Neonatal and Pediatric Dysphagia (Swallowing difficulty)

What is paediatric dysphagia?

Some children may have weak muscles for swallowing that stem from a variety of medical conditions may lead to dysphagia (swallowing difficulty). Sometimes, this may lead to food and fluids entering their lungs which may cause chest infections.
Signs/ Symptoms of Dysphagia:
Children who have dysphagia typically present with some of the following signs:

  • Choking, throat clearing, coughing or wet voice during mealtimes
  • Difficulty breathing and/ or loss of skin color during mealtimes
  • Difficulty with saliva management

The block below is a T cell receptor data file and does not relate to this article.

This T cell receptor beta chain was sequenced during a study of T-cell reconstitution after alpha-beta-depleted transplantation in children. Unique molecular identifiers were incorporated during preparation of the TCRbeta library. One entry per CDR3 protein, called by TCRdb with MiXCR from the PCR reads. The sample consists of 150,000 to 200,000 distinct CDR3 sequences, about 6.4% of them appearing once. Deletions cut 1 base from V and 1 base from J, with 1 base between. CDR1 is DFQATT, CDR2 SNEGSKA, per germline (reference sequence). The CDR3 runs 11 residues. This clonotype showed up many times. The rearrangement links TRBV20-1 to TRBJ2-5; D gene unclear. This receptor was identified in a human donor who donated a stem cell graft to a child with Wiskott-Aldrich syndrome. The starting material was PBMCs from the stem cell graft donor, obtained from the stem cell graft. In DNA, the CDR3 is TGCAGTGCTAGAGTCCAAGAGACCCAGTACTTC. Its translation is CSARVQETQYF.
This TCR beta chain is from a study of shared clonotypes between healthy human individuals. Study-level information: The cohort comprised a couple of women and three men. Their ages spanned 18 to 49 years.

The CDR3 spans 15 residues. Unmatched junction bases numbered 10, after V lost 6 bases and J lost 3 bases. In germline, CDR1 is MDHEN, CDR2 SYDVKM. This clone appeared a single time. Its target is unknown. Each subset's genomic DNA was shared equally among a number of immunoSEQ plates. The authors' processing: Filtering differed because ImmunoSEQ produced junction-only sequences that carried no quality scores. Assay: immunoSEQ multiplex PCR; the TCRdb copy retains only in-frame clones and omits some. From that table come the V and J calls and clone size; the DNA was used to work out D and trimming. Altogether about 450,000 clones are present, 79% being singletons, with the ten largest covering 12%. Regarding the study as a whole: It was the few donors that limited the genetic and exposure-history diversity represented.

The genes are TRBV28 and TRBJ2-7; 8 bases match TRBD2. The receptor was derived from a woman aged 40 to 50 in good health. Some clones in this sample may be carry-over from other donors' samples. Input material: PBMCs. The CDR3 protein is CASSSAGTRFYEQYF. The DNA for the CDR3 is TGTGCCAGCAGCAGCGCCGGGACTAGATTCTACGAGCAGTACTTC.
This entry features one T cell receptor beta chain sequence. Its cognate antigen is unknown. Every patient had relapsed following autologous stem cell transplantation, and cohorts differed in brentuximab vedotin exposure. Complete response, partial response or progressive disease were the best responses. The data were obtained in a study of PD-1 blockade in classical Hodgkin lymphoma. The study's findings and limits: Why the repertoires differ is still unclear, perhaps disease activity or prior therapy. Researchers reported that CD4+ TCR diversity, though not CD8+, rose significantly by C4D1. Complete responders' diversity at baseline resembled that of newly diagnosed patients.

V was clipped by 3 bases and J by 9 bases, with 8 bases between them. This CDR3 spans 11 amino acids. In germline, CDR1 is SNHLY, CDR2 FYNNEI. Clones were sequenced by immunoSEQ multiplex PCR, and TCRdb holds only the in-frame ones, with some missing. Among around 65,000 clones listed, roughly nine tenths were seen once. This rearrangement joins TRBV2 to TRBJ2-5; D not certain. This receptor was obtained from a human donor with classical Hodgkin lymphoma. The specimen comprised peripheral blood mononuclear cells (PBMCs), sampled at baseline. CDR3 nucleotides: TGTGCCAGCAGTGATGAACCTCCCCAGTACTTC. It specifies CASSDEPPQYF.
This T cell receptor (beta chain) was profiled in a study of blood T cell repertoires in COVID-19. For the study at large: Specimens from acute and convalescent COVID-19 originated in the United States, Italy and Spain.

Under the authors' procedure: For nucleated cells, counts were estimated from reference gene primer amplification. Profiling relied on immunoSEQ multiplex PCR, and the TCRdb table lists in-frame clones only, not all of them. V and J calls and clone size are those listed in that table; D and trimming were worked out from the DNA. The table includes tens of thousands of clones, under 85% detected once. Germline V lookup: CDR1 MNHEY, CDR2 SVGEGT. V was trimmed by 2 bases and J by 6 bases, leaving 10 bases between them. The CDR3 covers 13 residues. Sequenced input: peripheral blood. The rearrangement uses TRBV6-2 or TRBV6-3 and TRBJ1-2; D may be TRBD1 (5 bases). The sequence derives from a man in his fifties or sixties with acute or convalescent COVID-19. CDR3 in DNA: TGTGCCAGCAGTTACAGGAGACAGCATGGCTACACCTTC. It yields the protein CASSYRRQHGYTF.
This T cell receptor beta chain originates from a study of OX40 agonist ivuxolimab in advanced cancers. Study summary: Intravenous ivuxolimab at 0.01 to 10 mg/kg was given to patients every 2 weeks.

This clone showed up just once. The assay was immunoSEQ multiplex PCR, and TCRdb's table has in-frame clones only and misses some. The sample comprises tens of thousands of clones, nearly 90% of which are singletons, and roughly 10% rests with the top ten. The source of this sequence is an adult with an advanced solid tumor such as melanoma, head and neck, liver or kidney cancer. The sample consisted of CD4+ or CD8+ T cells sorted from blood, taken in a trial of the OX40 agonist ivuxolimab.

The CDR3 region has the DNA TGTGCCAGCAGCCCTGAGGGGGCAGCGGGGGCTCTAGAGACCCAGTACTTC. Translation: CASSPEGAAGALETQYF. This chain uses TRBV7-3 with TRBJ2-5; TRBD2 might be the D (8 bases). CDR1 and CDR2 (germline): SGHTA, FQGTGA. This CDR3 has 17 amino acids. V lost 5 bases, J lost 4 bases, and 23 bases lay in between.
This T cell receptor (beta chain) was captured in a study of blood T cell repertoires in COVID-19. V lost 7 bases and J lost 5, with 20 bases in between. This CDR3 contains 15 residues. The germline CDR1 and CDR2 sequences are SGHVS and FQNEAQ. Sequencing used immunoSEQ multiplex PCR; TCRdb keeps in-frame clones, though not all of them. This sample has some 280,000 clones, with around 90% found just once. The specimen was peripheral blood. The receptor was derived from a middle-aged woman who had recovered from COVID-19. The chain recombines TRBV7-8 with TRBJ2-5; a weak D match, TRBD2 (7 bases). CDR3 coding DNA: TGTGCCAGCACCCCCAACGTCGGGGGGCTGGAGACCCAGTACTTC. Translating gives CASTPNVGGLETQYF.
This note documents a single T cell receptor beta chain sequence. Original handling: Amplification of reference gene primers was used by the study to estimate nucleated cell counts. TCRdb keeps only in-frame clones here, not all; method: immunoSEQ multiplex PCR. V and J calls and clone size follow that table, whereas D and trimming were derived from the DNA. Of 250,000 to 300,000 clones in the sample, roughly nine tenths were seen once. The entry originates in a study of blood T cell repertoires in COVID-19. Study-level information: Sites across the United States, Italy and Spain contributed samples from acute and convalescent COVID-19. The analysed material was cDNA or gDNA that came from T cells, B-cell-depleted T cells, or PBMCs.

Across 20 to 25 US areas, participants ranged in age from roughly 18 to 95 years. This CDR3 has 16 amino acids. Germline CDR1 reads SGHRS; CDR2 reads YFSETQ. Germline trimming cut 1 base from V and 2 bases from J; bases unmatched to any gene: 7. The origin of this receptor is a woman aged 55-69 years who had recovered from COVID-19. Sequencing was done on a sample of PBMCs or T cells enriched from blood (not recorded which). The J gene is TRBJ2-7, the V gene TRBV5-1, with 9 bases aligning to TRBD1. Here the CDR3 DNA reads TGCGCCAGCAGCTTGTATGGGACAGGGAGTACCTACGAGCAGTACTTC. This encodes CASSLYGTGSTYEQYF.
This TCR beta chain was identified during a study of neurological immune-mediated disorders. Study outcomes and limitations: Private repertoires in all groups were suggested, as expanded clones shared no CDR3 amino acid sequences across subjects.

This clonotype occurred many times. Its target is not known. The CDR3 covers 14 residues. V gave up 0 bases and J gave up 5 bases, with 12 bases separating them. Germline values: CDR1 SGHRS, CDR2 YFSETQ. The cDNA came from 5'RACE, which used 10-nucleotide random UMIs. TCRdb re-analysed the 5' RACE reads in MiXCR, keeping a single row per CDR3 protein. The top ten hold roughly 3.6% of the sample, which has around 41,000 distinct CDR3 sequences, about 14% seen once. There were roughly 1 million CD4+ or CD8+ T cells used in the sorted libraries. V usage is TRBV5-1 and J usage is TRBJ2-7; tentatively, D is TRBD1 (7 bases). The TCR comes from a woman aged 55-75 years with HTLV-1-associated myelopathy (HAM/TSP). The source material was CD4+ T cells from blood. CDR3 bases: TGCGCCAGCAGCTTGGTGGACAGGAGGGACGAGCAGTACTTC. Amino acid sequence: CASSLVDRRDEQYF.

• Uncoordinated suck- swallow- breathing patterns for infants during breast or bottle feeding
  • Difficulty initiating swallows
  • Wet vocal quality during mealtimes


How can we help?

We will gather detailed case history and do a thorough assessment which will include:

  • Assessing your child’s oral- facial muscles
  • Observing your child on what he/ she typically eats at home
  • Trial some strategies that might benefit your child

We may also choose to use the following to for more in- depth understanding of your child’s swallowing presentation:

  • Videofluroscopy (VFS) which is a swallowing X-ray taken while your child is eating and drinking
  • Fiberoptic Endoscopic Evaluation of Swallowing (FEES) where an endoscope is used to look into the larynx when swallowing

After assessment, we will select an intervention approach that will work best for your child which may include the following modifying diet and fluid consistencies and/ or exercises to improve strength and movement of the swallowing muscles.  We might also use Vitalstim Therapy if appropriate.